The world of Terra Fantasme was a wonder among worlds, rich in beauty and technology far ahead of its time. Its dominant life forms, The Fantasmen, had evolved beyond the need for physical bodies, transformed into spiritual beings of pure thought and energy. This evolution came at a curious cost however, with most of the Fantasmen becoming super-intelligent yet detached from any sense of morality.
Desperate for a way to stop the war-making among the Fantasmen that had come to dominate their way of life, an Ambassador from among the few “good” Fantasmen left went out into the universe to find a planet whose people might provide a balance to their increasingly erratic behavior. Eleven years later, the ambassador found Earth.
A bargain was reached – Technology for Morality. The Fantasmen would bond themselves to suitable Humans – a process they called Dissonance. Both beings would be enhanced by the union, with some becoming two minds in a single body (half-synch) or a new being with the memories and powers of both host and spirit (full-synch). Upon the hosts’ death, the Fantasmen could return home with their sense of morality restored. It seemed a grand bargain for all involved, yet things are rarely so simple and the fate of Man and Fantasmen is about to be forever changed…
Dissonance is based around a bold concept, but this first issue does almost nothing with it beyond the opening two pages that establish its world. After that, we are thrust without explanation into a fashion show where the designer – a world-famous figure who just happens to be a fully-synch – is assassinated before the whole world. This turns out to be the work of an Illuminati-like body, who rule the world in secret through orchestrated acts of terror. This, in turn, introduces us to the feuding siblings Folke and Roisia of House Herviett.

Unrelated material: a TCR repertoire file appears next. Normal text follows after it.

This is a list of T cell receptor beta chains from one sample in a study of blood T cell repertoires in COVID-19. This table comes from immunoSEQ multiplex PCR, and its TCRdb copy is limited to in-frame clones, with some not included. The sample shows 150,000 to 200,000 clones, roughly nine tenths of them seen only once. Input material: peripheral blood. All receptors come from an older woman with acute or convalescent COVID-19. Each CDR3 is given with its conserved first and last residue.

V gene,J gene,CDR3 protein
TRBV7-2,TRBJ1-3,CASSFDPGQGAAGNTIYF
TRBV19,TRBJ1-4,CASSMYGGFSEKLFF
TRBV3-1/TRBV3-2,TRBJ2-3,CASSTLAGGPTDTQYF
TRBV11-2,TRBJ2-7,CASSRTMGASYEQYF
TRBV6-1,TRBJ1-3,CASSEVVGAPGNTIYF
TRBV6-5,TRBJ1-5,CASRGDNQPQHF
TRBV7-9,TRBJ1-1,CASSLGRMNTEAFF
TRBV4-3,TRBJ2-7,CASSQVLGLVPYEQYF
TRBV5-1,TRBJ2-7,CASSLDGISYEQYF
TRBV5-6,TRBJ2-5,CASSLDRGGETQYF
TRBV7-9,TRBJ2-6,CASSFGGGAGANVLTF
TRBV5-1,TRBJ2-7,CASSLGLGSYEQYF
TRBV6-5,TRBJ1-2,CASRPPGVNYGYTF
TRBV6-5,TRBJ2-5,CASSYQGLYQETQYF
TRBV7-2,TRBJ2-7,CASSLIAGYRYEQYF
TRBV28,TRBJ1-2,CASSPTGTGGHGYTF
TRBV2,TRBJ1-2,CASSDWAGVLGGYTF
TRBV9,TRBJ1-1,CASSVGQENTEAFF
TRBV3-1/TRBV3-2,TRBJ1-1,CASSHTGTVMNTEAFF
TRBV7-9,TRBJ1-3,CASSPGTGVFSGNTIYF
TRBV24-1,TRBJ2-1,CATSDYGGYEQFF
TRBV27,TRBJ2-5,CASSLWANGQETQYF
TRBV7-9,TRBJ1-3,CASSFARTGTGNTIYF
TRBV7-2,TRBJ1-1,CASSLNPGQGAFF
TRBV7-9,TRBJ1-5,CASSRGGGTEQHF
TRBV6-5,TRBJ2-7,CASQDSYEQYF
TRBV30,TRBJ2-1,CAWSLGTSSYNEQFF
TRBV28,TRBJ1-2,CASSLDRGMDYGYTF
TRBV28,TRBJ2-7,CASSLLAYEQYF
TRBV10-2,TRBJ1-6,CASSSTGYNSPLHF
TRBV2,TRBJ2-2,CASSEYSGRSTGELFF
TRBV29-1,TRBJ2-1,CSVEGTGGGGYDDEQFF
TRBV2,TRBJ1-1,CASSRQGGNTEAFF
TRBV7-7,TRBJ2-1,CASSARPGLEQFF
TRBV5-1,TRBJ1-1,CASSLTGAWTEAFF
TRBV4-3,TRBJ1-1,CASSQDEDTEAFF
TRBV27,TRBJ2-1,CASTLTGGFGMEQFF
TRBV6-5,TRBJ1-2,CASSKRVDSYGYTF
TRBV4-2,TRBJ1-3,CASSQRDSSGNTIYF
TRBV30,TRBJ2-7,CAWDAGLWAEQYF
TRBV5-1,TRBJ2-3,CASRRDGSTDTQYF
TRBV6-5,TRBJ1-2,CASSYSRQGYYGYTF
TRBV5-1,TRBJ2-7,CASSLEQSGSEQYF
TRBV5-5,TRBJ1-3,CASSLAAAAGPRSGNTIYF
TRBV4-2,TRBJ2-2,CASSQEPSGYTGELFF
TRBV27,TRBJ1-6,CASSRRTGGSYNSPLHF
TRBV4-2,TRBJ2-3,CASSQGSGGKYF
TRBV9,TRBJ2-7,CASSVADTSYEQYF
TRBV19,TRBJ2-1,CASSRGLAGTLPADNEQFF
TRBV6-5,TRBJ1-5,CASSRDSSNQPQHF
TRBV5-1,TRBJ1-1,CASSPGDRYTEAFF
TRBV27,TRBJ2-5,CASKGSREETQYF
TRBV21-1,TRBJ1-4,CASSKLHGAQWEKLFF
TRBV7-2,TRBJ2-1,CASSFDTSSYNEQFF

As interesting as the base idea behind the world of Dissonance is, the actual plot, based around the conflict between the siblings, is sorely lacking. It’s the usual sibling rivalry of two rich, self-absorbed brats determined to prove themselves the only one worthy of the family fortune, set against the backdrop of the usual group of rich jerks running everything that lies at the heart of most seemingly Utopic science-fiction societies.
The most interesting sequence of the issue is where we get to see something of the world outside of the ivory towers of the ruling classes, where an unsynched Fantasman named Seraphim has come to Earth in search of a criminal Fantasman. Unfortunately, this has no baring to the rest of the story so far. This proves unfortunate as Seraphim is the closest thing the series has to a likable protagonist and even he’s about as interesting as a cardboard cutout.
It’s a crying shame the plot and characters are so dull because this book looks fantastic. I greatly enjoyed Sami Basri’s recent work on Batgirl and his work here is even better, with a wide variety of interesting and unique aliens on display. The color art by Saki Yuwono is bright and beautiful, making every page of this book look amazing… right up until the moment you actually try to wade through the stilted expository dialogue.
It can be hoped that Dissonance will scan better in a single-reading once the trade-paperback edition arrives. Unfortunately, there is little here, apart from the artwork, to make me want to read the second issue to see if it gets any better.
Dissonance #1 goes on sale on January 24, 2018. Reserve it now on Comixology.